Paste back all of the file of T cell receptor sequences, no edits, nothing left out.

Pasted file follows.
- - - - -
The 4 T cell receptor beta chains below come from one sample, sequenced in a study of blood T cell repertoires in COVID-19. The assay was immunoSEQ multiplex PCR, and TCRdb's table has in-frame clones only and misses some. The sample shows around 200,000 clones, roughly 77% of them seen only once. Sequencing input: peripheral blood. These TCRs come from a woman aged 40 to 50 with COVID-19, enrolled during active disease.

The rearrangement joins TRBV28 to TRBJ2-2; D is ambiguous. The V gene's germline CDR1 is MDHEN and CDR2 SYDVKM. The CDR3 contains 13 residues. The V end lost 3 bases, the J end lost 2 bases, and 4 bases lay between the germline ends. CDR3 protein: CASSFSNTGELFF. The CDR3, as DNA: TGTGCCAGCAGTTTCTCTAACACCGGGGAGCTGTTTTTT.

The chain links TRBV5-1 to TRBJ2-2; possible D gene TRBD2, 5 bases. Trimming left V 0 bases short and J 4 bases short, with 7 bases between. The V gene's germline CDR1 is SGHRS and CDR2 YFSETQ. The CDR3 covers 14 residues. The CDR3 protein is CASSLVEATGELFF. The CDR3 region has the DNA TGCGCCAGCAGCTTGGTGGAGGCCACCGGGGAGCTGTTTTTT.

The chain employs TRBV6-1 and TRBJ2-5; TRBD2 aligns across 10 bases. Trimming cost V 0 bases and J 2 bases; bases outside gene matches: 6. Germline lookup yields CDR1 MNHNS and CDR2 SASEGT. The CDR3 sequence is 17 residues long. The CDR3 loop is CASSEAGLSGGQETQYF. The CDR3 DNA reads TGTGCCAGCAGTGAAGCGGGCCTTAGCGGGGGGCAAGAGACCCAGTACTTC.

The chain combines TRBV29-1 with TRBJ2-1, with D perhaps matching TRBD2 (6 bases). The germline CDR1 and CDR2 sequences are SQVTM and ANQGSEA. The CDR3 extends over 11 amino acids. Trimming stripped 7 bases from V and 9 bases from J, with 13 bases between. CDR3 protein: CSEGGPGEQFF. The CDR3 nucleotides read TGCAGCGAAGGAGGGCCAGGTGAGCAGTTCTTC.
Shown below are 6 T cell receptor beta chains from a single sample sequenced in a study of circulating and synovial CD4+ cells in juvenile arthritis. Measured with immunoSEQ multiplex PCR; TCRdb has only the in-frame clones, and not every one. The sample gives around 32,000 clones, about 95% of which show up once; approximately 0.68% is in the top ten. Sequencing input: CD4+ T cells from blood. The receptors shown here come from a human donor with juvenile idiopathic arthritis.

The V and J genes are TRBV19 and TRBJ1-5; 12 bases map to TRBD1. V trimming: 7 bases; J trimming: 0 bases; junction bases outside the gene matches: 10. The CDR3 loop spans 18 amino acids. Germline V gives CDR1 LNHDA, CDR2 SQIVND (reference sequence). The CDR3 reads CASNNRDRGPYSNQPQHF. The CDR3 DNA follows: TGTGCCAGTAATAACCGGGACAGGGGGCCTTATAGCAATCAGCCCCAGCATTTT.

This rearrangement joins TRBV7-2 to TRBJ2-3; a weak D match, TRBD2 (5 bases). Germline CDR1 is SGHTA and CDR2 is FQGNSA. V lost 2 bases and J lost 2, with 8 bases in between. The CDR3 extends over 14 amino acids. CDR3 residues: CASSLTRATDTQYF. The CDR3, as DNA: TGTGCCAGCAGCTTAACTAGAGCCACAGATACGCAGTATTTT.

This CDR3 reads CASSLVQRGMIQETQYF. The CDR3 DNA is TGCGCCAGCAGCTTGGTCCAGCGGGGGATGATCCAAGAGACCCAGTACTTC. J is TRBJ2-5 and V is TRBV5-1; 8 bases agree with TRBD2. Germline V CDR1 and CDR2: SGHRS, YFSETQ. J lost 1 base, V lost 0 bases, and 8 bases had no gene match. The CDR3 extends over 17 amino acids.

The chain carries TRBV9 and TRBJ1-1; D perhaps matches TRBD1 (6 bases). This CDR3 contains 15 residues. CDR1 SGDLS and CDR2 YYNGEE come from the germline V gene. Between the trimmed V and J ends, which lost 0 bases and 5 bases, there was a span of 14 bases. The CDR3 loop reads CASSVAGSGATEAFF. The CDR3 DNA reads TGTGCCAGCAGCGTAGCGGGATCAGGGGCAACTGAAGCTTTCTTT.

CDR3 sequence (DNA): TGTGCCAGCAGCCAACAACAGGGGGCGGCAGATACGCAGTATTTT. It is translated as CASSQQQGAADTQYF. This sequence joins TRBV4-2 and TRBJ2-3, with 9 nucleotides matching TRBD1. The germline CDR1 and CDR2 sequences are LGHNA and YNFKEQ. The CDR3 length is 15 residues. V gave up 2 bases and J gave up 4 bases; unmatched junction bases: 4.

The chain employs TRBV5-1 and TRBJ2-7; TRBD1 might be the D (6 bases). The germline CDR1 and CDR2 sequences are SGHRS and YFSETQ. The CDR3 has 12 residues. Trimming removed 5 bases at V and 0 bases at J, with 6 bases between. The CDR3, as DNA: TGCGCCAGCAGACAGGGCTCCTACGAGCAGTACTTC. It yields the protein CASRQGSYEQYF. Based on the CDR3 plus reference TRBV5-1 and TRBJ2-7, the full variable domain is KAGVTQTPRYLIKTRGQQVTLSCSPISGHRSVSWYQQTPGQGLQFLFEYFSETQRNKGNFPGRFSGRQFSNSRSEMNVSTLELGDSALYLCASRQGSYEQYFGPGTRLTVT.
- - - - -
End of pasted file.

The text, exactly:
The 4 T cell receptor beta chains below come from one sample, sequenced in a study of blood T cell repertoires in COVID-19. The assay was immunoSEQ multiplex PCR, and TCRdb's table has in-frame clones only and misses some. The sample shows around 200,000 clones, roughly 77% of them seen only once. Sequencing input: peripheral blood. These TCRs come from a woman aged 40 to 50 with COVID-19, enrolled during active disease.

The rearrangement joins TRBV28 to TRBJ2-2; D is ambiguous. The V gene's germline CDR1 is MDHEN and CDR2 SYDVKM. The CDR3 contains 13 residues. The V end lost 3 bases, the J end lost 2 bases, and 4 bases lay between the germline ends. CDR3 protein: CASSFSNTGELFF. The CDR3, as DNA: TGTGCCAGCAGTTTCTCTAACACCGGGGAGCTGTTTTTT.

The chain links TRBV5-1 to TRBJ2-2; possible D gene TRBD2, 5 bases. Trimming left V 0 bases short and J 4 bases short, with 7 bases between. The V gene's germline CDR1 is SGHRS and CDR2 YFSETQ. The CDR3 covers 14 residues. The CDR3 protein is CASSLVEATGELFF. The CDR3 region has the DNA TGCGCCAGCAGCTTGGTGGAGGCCACCGGGGAGCTGTTTTTT.

The chain employs TRBV6-1 and TRBJ2-5; TRBD2 aligns across 10 bases. Trimming cost V 0 bases and J 2 bases; bases outside gene matches: 6. Germline lookup yields CDR1 MNHNS and CDR2 SASEGT. The CDR3 sequence is 17 residues long. The CDR3 loop is CASSEAGLSGGQETQYF. The CDR3 DNA reads TGTGCCAGCAGTGAAGCGGGCCTTAGCGGGGGGCAAGAGACCCAGTACTTC.

The chain combines TRBV29-1 with TRBJ2-1, with D perhaps matching TRBD2 (6 bases). The germline CDR1 and CDR2 sequences are SQVTM and ANQGSEA. The CDR3 extends over 11 amino acids. Trimming stripped 7 bases from V and 9 bases from J, with 13 bases between. CDR3 protein: CSEGGPGEQFF. The CDR3 nucleotides read TGCAGCGAAGGAGGGCCAGGTGAGCAGTTCTTC.
Shown below are 6 T cell receptor beta chains from a single sample sequenced in a study of circulating and synovial CD4+ cells in juvenile arthritis. Measured with immunoSEQ multiplex PCR; TCRdb has only the in-frame clones, and not every one. The sample gives around 32,000 clones, about 95% of which show up once; approximately 0.68% is in the top ten. Sequencing input: CD4+ T cells from blood. The receptors shown here come from a human donor with juvenile idiopathic arthritis.

The V and J genes are TRBV19 and TRBJ1-5; 12 bases map to TRBD1. V trimming: 7 bases; J trimming: 0 bases; junction bases outside the gene matches: 10. The CDR3 loop spans 18 amino acids. Germline V gives CDR1 LNHDA, CDR2 SQIVND (reference sequence). The CDR3 reads CASNNRDRGPYSNQPQHF. The CDR3 DNA follows: TGTGCCAGTAATAACCGGGACAGGGGGCCTTATAGCAATCAGCCCCAGCATTTT.

This rearrangement joins TRBV7-2 to TRBJ2-3; a weak D match, TRBD2 (5 bases). Germline CDR1 is SGHTA and CDR2 is FQGNSA. V lost 2 bases and J lost 2, with 8 bases in between. The CDR3 extends over 14 amino acids. CDR3 residues: CASSLTRATDTQYF. The CDR3, as DNA: TGTGCCAGCAGCTTAACTAGAGCCACAGATACGCAGTATTTT.

This CDR3 reads CASSLVQRGMIQETQYF. The CDR3 DNA is TGCGCCAGCAGCTTGGTCCAGCGGGGGATGATCCAAGAGACCCAGTACTTC. J is TRBJ2-5 and V is TRBV5-1; 8 bases agree with TRBD2. Germline V CDR1 and CDR2: SGHRS, YFSETQ. J lost 1 base, V lost 0 bases, and 8 bases had no gene match. The CDR3 extends over 17 amino acids.

The chain carries TRBV9 and TRBJ1-1; D perhaps matches TRBD1 (6 bases). This CDR3 contains 15 residues. CDR1 SGDLS and CDR2 YYNGEE come from the germline V gene. Between the trimmed V and J ends, which lost 0 bases and 5 bases, there was a span of 14 bases. The CDR3 loop reads CASSVAGSGATEAFF. The CDR3 DNA reads TGTGCCAGCAGCGTAGCGGGATCAGGGGCAACTGAAGCTTTCTTT.

CDR3 sequence (DNA): TGTGCCAGCAGCCAACAACAGGGGGCGGCAGATACGCAGTATTTT. It is translated as CASSQQQGAADTQYF. This sequence joins TRBV4-2 and TRBJ2-3, with 9 nucleotides matching TRBD1. The germline CDR1 and CDR2 sequences are LGHNA and YNFKEQ. The CDR3 length is 15 residues. V gave up 2 bases and J gave up 4 bases; unmatched junction bases: 4.

The chain employs TRBV5-1 and TRBJ2-7; TRBD1 might be the D (6 bases). The germline CDR1 and CDR2 sequences are SGHRS and YFSETQ. The CDR3 has 12 residues. Trimming removed 5 bases at V and 0 bases at J, with 6 bases between. The CDR3, as DNA: TGCGCCAGCAGACAGGGCTCCTACGAGCAGTACTTC. It yields the protein CASRQGSYEQYF. Based on the CDR3 plus reference TRBV5-1 and TRBJ2-7, the full variable domain is KAGVTQTPRYLIKTRGQQVTLSCSPISGHRSVSWYQQTPGQGLQFLFEYFSETQRNKGNFPGRFSGRQFSNSRSEMNVSTLELGDSALYLCASRQGSYEQYFGPGTRLTVT.